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I'm SO close (I think!) to being done with "Resize (Less)" after a grueling run. After running check50, I'm a bit kerfuffled. Hexadecimal form of output file seems correct, as do the values of and bfsize and imagesize (I added in printf to check these values). However, check50 is telling me bfsize is wrong, and I'm also getting pixel colors that don't match hexadecimal. More explanation below:

My code (see images attached) compiles. I added in printf for all the header values for clarity. When running for scale factor of "2" with infile "small.bmp" and outfile "large22.bmp" (./resize 2 small.bmp large22.bmp), I get the following error message from check50: "expected 0xae not 0x5a for bfsize." However. My printf for bfSize(outfile) yields 174 (decimal form of 0xae). Also, when I open large22.bmp as hexadecimal, everything looks like a 2x enlarged version of small.bmp, with 2 bytes of padding. HOWEVER. When I open up the .bmp of large22, I see blue and black pixels. This doesn't seem to match up with the hexadecimal form of the file.

Note: I'm having trouble with debug50. When I set breakpoint at line 8, and start going through, it jumps to end as soon as I get to the first "return 1". I try setting breakpoints after (say, line 99), but then it doesn't run at all.

THank you for any insight. I hope my question helps others struggling with the same problems!

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    Hi. Please edit your question and replace the screen shots of your code with a cut and paste from the IDE. It's impossible to cut and paste code from your images for testing. Also, if you left any printf statements for testing in your code, it will cause the tests to fail. – Cliff B Sep 26 '19 at 16:22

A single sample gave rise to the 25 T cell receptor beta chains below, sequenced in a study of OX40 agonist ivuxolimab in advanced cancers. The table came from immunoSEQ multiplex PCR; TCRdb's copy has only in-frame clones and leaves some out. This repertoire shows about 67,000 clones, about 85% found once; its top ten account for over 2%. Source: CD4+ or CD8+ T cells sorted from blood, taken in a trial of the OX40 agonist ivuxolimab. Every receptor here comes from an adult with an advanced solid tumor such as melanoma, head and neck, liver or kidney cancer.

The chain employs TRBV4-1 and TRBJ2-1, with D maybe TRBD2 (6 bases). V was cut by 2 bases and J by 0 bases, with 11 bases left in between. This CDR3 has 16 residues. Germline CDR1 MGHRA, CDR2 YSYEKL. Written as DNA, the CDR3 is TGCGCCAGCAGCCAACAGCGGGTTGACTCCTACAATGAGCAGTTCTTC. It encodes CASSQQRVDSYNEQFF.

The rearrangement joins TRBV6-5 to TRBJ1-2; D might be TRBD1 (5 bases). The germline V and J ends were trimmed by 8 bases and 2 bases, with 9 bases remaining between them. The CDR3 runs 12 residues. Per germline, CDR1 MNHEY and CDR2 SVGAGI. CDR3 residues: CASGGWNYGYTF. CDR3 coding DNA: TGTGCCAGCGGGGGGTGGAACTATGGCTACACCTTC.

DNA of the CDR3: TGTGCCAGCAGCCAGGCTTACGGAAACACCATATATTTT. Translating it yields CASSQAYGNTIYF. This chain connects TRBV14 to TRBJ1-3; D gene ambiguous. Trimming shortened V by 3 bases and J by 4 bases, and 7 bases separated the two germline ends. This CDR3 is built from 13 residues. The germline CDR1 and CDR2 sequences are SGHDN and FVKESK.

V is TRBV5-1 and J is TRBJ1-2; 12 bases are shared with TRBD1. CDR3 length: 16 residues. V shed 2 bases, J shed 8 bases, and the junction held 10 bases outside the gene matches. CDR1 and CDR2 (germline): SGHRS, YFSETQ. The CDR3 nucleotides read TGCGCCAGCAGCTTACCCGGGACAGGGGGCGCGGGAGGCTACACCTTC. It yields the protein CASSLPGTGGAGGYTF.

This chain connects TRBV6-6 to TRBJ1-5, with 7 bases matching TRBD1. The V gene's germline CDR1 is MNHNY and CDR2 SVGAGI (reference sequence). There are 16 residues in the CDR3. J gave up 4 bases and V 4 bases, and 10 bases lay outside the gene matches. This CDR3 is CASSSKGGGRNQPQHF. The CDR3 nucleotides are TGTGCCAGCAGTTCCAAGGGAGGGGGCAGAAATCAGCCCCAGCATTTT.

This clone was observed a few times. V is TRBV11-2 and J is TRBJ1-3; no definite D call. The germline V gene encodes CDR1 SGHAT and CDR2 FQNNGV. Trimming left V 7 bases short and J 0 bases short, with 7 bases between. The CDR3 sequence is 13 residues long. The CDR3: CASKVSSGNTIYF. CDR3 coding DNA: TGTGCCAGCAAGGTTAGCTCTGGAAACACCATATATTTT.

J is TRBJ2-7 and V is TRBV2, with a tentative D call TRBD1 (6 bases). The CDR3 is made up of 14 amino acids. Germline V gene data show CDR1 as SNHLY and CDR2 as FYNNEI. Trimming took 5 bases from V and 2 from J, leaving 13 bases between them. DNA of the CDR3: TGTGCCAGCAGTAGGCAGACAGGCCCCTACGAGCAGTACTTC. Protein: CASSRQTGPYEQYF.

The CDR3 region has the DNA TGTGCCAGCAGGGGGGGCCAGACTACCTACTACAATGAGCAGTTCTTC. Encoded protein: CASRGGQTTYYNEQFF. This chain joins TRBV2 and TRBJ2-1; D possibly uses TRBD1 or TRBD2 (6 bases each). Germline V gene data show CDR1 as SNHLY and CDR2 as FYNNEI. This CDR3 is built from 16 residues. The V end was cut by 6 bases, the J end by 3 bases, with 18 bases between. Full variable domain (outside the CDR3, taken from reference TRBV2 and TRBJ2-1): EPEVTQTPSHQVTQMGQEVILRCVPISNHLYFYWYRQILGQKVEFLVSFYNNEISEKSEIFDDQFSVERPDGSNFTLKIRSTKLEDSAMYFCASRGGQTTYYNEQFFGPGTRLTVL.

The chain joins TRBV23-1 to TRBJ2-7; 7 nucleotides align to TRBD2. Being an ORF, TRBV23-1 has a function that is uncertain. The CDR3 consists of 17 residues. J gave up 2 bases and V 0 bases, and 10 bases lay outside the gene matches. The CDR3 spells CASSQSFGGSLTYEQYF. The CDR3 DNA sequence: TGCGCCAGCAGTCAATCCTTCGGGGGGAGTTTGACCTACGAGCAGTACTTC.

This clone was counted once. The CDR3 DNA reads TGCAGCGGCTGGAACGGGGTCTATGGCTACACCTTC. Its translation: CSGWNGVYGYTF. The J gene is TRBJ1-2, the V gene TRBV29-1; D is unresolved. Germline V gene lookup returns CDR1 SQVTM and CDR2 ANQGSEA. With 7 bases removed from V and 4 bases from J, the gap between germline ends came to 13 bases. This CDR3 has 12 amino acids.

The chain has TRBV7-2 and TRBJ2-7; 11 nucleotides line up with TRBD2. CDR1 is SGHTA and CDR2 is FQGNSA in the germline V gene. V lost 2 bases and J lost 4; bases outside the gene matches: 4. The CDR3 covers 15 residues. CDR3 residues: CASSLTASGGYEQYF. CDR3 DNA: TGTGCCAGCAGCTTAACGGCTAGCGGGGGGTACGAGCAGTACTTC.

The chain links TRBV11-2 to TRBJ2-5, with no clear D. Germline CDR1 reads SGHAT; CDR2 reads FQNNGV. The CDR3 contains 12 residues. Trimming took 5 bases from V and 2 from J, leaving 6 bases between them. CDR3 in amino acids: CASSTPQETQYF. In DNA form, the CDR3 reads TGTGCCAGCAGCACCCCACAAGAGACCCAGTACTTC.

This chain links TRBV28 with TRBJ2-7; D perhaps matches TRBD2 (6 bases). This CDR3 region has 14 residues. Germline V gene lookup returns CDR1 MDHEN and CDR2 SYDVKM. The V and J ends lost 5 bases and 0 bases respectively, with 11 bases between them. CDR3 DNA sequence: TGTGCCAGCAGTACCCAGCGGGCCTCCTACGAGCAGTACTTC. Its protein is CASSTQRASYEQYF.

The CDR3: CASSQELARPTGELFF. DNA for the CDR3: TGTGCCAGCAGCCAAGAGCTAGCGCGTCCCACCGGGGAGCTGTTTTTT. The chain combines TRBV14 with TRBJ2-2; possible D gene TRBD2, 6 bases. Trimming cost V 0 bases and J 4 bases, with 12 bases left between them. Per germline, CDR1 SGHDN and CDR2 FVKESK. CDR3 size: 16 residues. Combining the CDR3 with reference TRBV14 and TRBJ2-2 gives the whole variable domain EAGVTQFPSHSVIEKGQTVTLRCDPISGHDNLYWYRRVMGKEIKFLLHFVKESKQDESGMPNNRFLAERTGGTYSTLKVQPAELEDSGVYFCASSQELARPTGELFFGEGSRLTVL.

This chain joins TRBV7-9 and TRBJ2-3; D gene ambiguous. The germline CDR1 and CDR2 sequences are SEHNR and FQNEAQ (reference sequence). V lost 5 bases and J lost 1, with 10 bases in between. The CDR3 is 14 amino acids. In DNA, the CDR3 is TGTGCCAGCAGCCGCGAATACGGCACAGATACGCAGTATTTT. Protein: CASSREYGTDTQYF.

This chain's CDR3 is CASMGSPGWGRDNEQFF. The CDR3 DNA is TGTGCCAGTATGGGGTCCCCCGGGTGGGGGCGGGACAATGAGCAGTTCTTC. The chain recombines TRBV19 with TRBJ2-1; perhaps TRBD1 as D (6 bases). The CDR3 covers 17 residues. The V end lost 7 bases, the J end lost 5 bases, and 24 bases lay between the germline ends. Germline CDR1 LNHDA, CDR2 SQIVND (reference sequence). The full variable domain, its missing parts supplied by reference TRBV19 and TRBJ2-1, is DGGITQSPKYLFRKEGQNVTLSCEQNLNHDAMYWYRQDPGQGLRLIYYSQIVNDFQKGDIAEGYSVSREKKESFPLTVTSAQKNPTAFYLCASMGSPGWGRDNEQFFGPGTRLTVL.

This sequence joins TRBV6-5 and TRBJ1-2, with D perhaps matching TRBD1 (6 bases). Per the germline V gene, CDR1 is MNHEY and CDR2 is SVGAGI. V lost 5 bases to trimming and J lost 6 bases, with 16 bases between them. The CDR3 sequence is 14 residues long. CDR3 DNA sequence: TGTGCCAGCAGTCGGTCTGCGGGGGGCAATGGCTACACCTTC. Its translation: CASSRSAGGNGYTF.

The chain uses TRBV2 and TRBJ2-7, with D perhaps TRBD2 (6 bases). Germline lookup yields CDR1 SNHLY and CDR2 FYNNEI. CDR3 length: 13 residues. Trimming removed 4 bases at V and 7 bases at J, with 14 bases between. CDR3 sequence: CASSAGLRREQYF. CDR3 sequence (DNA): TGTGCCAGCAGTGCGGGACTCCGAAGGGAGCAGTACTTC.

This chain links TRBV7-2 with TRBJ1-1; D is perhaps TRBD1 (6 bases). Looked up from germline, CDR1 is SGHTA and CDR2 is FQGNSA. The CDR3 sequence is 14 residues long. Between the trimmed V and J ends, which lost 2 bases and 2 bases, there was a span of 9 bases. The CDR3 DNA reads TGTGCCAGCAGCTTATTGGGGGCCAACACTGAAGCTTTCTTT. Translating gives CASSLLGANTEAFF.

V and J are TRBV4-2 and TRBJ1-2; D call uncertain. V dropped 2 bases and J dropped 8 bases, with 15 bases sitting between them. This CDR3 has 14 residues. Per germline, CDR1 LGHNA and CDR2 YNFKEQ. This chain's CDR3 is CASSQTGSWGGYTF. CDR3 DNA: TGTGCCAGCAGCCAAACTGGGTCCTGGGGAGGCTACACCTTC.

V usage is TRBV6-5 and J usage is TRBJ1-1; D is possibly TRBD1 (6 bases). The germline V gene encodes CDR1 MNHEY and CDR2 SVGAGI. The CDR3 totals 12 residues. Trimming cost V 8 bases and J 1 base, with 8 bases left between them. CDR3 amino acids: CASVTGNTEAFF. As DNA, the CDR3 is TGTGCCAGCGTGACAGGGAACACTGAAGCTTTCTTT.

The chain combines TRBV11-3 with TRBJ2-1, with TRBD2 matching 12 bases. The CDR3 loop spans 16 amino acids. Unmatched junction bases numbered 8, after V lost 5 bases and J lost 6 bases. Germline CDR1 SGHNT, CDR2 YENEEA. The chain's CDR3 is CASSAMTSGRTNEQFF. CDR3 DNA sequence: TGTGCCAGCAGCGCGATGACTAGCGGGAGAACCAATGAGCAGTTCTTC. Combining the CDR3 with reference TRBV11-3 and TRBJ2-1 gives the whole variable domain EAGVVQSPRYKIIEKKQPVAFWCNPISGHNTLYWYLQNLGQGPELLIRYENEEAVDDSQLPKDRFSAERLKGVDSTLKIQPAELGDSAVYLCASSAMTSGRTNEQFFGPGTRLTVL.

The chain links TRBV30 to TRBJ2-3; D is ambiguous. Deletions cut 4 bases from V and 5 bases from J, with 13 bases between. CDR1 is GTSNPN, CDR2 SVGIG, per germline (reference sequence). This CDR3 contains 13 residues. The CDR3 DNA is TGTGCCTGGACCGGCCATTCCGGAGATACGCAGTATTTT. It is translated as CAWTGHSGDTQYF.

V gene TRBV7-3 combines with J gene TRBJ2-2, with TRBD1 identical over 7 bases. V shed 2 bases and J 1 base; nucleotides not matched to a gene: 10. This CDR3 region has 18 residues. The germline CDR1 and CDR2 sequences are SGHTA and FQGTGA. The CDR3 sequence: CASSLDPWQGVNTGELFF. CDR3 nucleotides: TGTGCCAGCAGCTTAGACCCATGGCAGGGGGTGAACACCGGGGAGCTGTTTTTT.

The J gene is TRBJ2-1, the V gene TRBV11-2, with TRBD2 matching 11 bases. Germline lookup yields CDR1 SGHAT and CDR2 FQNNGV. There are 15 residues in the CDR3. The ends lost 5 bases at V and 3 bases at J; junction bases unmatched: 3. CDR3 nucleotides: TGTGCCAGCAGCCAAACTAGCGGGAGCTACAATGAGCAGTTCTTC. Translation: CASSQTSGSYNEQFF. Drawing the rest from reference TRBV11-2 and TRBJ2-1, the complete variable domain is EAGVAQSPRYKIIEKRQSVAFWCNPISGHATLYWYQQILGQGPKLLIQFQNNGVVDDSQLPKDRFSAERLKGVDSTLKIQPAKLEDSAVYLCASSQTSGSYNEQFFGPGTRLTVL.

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Without actaully testing your code, I see a serious issue. While you've calculated new values for the various header fields (I'll assume that you calculated them right), the results were stored in local vars in the program. The header values were NOT updated in the header structs bi and bf before they were written out to the output file!

The headers control how the bitmap image is displayed. If the header values aren't right, the image may not be displayed correctly, even if the image hex data is right.

If this answers your question, please click on the check mark to accept. Let's keep up on forum maintenance. ;-)

If not, please edit the question as mentioned in my comment.

| improve this answer | |
  • Oy. I was not, after all, "SO close" to being done. I had to go back and do a lot of learning about how to update header structs, and see now how simply storing values in local variables was nowhere near getting to the root of this problem. This one was a doozy! I'm in a good place, now. Thanks for the reminder to copy and paste code in addition to screen shots of it. – LippStick Oct 3 '19 at 15:44

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